Sheer technical chops is where I would say the MEST has a clear advantage over both CFA IEMS I own. In terms of detail and resolution I definitely hear more minutia on the MEST, though this may be more due to the lesser mid-bass. It would be interesting to pit the MEST against something like the Andromeda MW10 through the PAW S1 here. In terms of staging, separation, imaging etc. the Solaris used to be my benchmark and though I hesitated at first after hearing the MEST but now that more time has passed, in terms of technicalities, I have to give the crown unequivocally to the MEST over the Solaris...though I have to say the jury is still out on the MW10 in this regard. In any case this isn’t to say I don’t prefer the placement and emphasis of the layers in the Solaris in some ways, but the skill and facility with which the MEST layers and separates things, giving everything its own sense of space is truly remarkable and I have not experienced the like in any other IEM I have tried.

If I had to criticize the MEST at all in terms of its technicalities I would say that sometimes the “fireworks” of its technical skill and detail retrieval can distract one from the heart of the recording they are listening to. I once likened the u12t and Andromeda to the “Mars and Venus” of IEMs. The u12t, being decidedly reference-like and analytic in naturem evokes a more intellectual response-- its engagement factor is derived from the precision, order and detail that characterizes its signature. The Andromeda, by contrast, evokes a more emotional response-- it is less concerned with space and details and more concerned with sweeping you off your feet and casting its spell on you. The u12t stimulates your intellect, the Andromeda tugs at your heart. IMHO neither approach is superior to the other—it really depends on you and what you’re after. I would make a similar claim (with caveats) regarding the MEST and Solaris. I have heard the MEST described as a “supercharged” Solaris and in a sense it is—in terms of its technical chops, but in terms of tonality I found both the Solaris (and Andromeda) more likely to sweep me off my feet.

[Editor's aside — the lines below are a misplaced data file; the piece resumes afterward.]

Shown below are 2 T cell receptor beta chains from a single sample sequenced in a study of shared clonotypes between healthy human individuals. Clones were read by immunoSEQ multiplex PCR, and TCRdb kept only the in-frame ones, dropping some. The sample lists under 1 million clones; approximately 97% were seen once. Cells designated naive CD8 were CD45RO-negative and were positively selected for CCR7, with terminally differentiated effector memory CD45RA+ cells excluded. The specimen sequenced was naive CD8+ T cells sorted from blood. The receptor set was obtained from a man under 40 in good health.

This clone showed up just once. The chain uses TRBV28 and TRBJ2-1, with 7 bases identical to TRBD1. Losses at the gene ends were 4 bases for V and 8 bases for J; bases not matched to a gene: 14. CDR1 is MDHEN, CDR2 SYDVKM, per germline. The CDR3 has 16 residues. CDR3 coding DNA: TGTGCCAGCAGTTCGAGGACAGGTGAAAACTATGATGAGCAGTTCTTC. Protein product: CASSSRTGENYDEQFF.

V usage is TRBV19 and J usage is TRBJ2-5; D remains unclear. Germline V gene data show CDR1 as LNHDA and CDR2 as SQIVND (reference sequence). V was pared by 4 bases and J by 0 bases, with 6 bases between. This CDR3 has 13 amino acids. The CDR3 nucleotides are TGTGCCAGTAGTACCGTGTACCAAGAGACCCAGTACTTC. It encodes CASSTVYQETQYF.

Overall I was often split down the middle with individual tracks around whether I preferred Solaris, MEST (or neither over the other). For every track that the MEST flexes its strength there is another where I appreciate the Solaris' more organic sounding and forward midrange. In some ways going from Solaris to MEST is like talking to someone from LA and then someone from New York-- while each person will sound distinct it's clear that they are both fundamentally speaking the same language. My preference for one or the other can even vary on the same album. For instance on Dire Straits' first album the MEST renders Mark Knopfler's steel guitar on "Setting Me Up" with greater facility and clarity than the Solaris does. On the other hand when I'm listening to "Six Blade Knife" from the same album on the MEST I find myself missing the extra warmth and body that the Solaris provides. They're both tremendous IEMs, but the MEST is probably more captivating on initial listen. Honestly I if I were to walk into a store and demo the two IEMs cold there is a good chance I'd probably leave with the MEST over the Solaris. However, and this is a big however, having had the Solaris for the better part of two years (and having come back to it on one occasion) my own opinion is that its sheer versatility as an "all rounder" is hard to beat and for me. As to which is a better choice that depends on the individual and their tastes. Technically the MEST is superior and has better bass and highs. But I personally prefer the tonal balance, mid-range timbre and overall "gestalt" of the presentation on the Solaris (and Andro) and would personally edge them both slightly over the MEST. That being said I can imagine there are many for whom the MEST is unquestionably the better choice...so, like so many other things, it's a YMMV situation.